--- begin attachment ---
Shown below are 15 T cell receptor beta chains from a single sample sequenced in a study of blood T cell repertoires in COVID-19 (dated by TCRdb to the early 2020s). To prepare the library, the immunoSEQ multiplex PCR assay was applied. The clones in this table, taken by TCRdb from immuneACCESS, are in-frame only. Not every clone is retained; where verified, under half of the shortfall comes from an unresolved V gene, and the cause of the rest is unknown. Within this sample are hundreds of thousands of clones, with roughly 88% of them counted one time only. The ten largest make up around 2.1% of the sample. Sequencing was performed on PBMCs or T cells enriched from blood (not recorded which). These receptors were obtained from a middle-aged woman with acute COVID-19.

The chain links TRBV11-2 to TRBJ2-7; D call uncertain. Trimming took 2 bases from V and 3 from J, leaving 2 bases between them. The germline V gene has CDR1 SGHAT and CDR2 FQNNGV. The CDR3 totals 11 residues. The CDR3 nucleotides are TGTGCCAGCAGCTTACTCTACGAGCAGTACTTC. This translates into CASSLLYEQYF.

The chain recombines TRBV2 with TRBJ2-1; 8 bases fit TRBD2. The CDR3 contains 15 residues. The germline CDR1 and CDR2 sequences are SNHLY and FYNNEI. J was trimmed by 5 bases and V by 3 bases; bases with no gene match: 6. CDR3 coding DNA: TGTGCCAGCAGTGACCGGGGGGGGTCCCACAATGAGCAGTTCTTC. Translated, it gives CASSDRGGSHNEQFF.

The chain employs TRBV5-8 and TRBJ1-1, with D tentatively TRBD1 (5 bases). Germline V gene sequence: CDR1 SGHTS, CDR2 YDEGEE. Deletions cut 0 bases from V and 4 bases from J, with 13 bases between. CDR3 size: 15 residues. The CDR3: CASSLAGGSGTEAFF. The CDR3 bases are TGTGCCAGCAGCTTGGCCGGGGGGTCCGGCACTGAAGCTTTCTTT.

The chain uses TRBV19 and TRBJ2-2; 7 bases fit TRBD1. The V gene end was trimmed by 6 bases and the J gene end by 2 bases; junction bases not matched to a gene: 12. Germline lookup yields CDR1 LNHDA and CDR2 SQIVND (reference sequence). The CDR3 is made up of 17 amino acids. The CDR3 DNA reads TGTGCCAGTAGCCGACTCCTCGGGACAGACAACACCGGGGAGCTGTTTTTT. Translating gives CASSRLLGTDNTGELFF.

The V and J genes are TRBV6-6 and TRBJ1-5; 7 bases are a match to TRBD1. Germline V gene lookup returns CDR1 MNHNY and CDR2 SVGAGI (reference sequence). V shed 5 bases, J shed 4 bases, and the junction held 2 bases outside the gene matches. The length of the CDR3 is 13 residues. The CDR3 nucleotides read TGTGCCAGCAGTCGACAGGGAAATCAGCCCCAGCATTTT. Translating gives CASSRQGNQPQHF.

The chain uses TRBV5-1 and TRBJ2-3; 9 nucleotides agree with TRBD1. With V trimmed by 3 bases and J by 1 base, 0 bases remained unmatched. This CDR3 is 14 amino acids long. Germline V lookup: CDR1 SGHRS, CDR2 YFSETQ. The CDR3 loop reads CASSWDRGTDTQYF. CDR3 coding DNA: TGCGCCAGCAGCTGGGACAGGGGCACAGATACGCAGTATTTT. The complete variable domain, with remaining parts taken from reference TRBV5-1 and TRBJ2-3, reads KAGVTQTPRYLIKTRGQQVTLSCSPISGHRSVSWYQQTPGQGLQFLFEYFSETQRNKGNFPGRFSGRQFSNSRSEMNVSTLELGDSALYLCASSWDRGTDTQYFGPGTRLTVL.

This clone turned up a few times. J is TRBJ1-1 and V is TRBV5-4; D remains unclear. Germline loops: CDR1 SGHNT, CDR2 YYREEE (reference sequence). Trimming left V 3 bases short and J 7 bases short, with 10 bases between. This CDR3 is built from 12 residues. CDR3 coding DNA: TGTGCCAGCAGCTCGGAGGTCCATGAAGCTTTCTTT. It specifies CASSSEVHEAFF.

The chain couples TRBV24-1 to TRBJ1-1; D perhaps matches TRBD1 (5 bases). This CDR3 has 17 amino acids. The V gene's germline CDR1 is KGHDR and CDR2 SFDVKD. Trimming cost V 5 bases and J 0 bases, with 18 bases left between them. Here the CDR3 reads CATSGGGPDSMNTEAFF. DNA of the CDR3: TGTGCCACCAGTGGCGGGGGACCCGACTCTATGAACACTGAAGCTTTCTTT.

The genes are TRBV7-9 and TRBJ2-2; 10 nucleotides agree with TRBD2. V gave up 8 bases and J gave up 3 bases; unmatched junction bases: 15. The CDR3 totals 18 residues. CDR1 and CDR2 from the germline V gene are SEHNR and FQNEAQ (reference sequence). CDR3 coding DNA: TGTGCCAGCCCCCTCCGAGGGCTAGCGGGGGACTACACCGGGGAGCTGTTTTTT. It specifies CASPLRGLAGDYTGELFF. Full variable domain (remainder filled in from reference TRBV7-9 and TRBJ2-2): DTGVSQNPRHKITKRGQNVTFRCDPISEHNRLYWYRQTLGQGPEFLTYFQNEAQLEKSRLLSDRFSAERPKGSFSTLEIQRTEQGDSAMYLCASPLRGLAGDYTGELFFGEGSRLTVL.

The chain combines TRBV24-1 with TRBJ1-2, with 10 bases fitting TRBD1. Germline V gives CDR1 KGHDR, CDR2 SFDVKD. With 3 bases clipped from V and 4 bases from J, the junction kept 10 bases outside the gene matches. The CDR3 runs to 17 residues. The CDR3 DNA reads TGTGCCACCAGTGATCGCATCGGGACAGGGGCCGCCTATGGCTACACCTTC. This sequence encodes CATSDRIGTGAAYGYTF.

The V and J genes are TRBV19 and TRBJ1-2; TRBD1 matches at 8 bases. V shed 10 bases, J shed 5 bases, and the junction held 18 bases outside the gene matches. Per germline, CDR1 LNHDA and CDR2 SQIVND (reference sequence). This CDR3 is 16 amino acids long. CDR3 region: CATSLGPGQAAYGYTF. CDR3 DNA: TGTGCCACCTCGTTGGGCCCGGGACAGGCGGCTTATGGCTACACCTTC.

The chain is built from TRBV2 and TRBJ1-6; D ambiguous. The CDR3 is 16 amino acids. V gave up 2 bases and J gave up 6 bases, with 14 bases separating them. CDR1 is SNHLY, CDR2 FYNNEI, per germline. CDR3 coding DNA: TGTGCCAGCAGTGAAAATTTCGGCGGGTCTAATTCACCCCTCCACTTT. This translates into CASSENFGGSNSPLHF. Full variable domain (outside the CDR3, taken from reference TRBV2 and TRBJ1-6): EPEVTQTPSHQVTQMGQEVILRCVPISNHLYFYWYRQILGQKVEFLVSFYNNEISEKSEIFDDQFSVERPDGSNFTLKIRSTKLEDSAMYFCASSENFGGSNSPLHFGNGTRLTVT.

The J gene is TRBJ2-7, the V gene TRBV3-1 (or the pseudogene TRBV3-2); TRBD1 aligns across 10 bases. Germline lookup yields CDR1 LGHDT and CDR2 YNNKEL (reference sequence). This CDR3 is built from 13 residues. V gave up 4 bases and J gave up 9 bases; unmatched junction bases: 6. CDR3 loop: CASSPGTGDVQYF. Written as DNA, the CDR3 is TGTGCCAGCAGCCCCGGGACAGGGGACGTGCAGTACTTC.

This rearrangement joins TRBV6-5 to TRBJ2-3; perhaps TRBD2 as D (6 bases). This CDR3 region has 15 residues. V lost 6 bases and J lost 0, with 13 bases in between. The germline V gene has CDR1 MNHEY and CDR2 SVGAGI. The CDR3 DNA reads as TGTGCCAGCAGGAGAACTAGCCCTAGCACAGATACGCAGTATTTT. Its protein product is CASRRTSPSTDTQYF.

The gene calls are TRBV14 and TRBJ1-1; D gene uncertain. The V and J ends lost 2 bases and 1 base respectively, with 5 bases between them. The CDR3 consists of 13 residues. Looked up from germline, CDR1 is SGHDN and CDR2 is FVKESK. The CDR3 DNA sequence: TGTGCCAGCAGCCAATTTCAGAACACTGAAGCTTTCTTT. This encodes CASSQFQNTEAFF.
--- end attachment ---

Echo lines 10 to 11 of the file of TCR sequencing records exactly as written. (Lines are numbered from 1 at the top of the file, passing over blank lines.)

The genes are TRBV7-9 and TRBJ2-2; 10 nucleotides agree with TRBD2. V gave up 8 bases and J gave up 3 bases; unmatched junction bases: 15. The CDR3 totals 18 residues. CDR1 and CDR2 from the germline V gene are SEHNR and FQNEAQ (reference sequence). CDR3 coding DNA: TGTGCCAGCCCCCTCCGAGGGCTAGCGGGGGACTACACCGGGGAGCTGTTTTTT. It specifies CASPLRGLAGDYTGELFF. Full variable domain (remainder filled in from reference TRBV7-9 and TRBJ2-2): DTGVSQNPRHKITKRGQNVTFRCDPISEHNRLYWYRQTLGQGPEFLTYFQNEAQLEKSRLLSDRFSAERPKGSFSTLEIQRTEQGDSAMYLCASPLRGLAGDYTGELFFGEGSRLTVL.

The chain combines TRBV24-1 with TRBJ1-2, with 10 bases fitting TRBD1. Germline V gives CDR1 KGHDR, CDR2 SFDVKD. With 3 bases clipped from V and 4 bases from J, the junction kept 10 bases outside the gene matches. The CDR3 runs to 17 residues. The CDR3 DNA reads TGTGCCACCAGTGATCGCATCGGGACAGGGGCCGCCTATGGCTACACCTTC. This sequence encodes CATSDRIGTGAAYGYTF.